Freestone Mystery: CEC2010-001

”Yet, this type of ‘weirdness’ is the nature of such mystery.”
story ©2010 Les Booth; painting, Streamside, ©2010 Diane Michelin

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Freestone Mystery

Penticton Herald, ePenticton Herald News
Josh Mavenhome Penticton Herald / Saturday Edition

Many unsolved mysteries exist around the world, but the 1998 unexplained disappearance of a Victoria, BC woman still has people down in Keremos shaking their heads.

This clip, from the article, written by my uncle Thomas Mavenhome, about the 1998 cold case, fills in some background for those unfamiliar with the 11 year old mystery.

‘Four weeks ago, Provincial Conservation Officer, Sarah Tumewatter, and BC Fisheries Biologist, Jon McCormick, stumbled upon a mystery on Bumblechoock Creek, north of Keremos, BC. The events of 23 September, 1998, still remain no closer to being resolved than they did on that fall Sunday afternoon, 4 weeks ago.

“We have no clues, other than the personal items and still alive brook trout, found, yesterday, on the banks of Bumblechook Creek. We are quite baffled. We simply have no idea where Jane Manson is today.”, said officer Tumewatter in an interview on Friday; 23 October, 1998.

Jan Manson, well known Victoria resident, is an attractive 32 year old, red-haired, athlete, fly-fishing aficionado, respected outdoor artist and conservation advocate. Ms. Manson, single, went missing Sunday 23 September. The answers to her whereabouts are still a complete mystery.

Tumewatter and McCormick were conducting a 10-year stream assessment of Bumblechook Creek, along a remote stretch of water in the upper reaches of the rough country, north of Keremos, BC, when they came upon a very strange scene.

Tumewatter and McCormick rounded a bend on the creek to find, neatly laid out on the rocks beside the stream, a fly-rod and reel, a landing net and a very much alive, brook trout.

Officer Tumwatter said both she and McCormick spent over 2 hours combing the area, after placing a call to report the strange findings to the Penticton BCCO office. Within an hour after the phone call – they were joined by other BCCO personnel. BCCO carried on the search, around-the-clock, for the next 14 days.

By the time the official search was canceled, nothing had turned up. No prints. No clothing. No personal items. Nothing. Absolutely nothing.

There were no shoe prints anywhere. None. No prints of any kind.  Not along the creek; into the creek bed; nor back up into the woods.  McCormick said it was as if Manson was,”… just transported away. Gone. Without a trace”. ‘

Ms. Manson’s 1998 2-dr GMC Jimmy, bearing the custom trademark of a – Screaming Brook Trout – located on both lower door panels and rear tailgate, was nowhere to be found in the vicinity.  Despite extensive searches all across Canada, Alaska, the lower 48 United States and even into Mexico, no trace has been found.

Bumblchook Creek’, is said to have more than the occasional black bear and a rare appearance of cougars.  But neither animal is suspected to be involved in Manson’s disappearance.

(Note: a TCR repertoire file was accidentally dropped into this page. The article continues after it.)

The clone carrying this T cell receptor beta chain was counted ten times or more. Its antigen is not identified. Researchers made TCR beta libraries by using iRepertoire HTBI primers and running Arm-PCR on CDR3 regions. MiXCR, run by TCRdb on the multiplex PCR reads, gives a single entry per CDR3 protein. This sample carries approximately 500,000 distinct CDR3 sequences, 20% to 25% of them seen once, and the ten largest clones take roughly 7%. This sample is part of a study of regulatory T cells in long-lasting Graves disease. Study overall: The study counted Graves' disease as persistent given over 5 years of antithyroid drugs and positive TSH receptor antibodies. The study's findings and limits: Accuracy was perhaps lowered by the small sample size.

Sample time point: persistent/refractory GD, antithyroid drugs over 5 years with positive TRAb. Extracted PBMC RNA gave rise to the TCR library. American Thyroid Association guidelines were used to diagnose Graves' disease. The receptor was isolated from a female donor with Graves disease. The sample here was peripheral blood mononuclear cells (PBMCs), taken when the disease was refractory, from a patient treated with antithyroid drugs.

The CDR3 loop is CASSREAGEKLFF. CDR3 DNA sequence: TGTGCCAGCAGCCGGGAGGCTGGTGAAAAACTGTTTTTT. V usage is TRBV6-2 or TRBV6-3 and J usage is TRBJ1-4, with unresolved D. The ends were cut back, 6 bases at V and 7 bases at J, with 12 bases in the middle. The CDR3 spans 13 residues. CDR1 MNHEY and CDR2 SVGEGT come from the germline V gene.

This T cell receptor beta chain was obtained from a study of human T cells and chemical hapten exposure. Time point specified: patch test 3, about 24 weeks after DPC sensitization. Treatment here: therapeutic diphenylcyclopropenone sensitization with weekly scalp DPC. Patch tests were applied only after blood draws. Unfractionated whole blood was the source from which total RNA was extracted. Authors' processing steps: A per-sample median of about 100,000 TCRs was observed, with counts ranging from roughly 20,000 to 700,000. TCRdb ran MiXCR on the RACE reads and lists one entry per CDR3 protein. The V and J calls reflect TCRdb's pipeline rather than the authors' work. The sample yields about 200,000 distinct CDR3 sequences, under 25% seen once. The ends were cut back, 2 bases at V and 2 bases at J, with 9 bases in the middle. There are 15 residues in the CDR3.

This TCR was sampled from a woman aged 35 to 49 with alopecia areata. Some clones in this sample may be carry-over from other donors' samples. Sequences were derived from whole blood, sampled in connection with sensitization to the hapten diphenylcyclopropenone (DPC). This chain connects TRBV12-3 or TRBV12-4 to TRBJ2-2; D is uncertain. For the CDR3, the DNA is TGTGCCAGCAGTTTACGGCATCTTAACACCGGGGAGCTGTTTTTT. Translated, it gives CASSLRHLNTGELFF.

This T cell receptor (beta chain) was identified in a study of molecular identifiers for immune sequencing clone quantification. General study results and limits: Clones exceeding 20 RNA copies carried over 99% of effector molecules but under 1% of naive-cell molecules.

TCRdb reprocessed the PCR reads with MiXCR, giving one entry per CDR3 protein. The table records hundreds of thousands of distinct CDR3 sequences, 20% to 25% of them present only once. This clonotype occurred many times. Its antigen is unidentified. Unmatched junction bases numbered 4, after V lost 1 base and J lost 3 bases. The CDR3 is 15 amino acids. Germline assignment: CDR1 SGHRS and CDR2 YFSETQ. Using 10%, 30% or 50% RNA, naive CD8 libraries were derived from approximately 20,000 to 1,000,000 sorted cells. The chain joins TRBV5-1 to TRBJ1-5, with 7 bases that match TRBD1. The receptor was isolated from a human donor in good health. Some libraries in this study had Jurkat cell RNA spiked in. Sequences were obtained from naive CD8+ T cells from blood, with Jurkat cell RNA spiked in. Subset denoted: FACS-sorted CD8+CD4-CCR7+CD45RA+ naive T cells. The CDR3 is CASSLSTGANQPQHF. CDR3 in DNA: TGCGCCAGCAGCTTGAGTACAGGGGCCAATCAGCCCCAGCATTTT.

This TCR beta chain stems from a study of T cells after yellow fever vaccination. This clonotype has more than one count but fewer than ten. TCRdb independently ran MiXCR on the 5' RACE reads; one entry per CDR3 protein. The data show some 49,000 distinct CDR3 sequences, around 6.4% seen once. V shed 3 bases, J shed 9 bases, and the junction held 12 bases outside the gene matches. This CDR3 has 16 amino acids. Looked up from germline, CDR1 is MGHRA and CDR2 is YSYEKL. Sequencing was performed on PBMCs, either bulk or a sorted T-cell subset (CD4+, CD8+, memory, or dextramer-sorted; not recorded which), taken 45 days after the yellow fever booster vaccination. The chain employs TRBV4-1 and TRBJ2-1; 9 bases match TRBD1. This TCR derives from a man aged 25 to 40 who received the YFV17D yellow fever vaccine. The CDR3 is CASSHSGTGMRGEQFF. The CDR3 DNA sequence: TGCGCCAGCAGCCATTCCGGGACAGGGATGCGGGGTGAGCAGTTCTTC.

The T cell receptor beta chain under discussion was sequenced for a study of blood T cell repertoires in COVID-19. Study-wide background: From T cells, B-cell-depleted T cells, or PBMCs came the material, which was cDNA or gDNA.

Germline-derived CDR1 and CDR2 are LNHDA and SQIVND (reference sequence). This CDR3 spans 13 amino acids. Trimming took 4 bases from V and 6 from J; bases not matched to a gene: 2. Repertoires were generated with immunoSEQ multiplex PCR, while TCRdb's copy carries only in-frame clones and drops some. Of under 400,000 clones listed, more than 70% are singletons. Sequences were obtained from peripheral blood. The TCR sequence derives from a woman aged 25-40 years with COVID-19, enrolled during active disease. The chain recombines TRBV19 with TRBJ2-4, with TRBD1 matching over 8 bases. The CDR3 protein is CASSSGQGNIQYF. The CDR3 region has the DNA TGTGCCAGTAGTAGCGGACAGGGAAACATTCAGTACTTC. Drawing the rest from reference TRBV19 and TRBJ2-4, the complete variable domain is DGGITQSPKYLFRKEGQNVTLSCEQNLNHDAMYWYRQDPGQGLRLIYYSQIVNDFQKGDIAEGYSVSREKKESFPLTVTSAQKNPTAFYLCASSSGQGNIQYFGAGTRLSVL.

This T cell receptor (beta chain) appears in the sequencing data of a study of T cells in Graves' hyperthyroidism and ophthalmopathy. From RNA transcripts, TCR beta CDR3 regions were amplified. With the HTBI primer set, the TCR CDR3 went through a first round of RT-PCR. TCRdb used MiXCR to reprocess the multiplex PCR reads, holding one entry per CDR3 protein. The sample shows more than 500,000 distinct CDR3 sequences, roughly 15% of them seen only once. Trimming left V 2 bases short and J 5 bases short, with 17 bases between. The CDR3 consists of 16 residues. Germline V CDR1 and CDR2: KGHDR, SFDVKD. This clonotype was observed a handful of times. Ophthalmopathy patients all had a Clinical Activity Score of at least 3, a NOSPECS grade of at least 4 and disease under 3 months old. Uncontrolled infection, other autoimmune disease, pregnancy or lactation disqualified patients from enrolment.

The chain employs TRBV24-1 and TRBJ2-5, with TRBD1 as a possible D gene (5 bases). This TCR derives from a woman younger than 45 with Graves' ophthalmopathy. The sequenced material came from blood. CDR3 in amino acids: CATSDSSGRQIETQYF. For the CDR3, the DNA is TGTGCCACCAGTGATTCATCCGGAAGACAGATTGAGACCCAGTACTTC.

BC Conservation Officers identified the owner of the fly-rod, reel and landing net and therefore the missing person – as Ms. Manson – from the name, email address and drivers license number, marked on each item.

Many speculations have arisen over the years as to the whereabouts of Ms. Manson.

Some say Manson fell into Bumblechook Creek’s icy waters, drowned and was swept downstream, over the 14 meter waterfall, downstream roughly 1/2 kilometer. But the water was thoroughly checked; above and below the falls. Nothing turned up. Most feel this was most unlikely.

Others say, she fell, suffered a concussion and amnesia then either staggered out of the area or was possibly lost and died of exposure.  But that too, seems unlikely.  The area was thoroughly searched; thousands of motorists and people in the area were canvased;  nothing; not so much as a ‘maybe’, was uncovered.

One popular theory is that Manson, a very pretty 32 year old, was abducted and kidnapped by the fabled remnant of the Spanish conquistadors, said to be living in the wilderness around Bumblechook Creek.  No one has officially documented the veracity of the claims as to whether these mythical residents  really exist. But wild and fantastical stories abound. With many claiming to have had contact with them; and some even claiming to be descendants.

The list of speculations continue, and continue to grow.  Many are fantastical enough to even make sense. But not seriously, unless you’re under the influence of mind altering chemicals first.

Yet, this type of ‘weirdness’ is the nature of such mystery.

Maybe it’s to be as Tumewatter said in an interview on the 5th anniversary of the unsolved missing person’s file.  “Some things just remain a mystery. Until something else shows up, that’s how we’ll have to look at this case.”

Yes, maybe so.

For now we only have the image of the fly-rod, reel, landing net and a live brook trout to help us conjure up the actual events that have led to this mystery.

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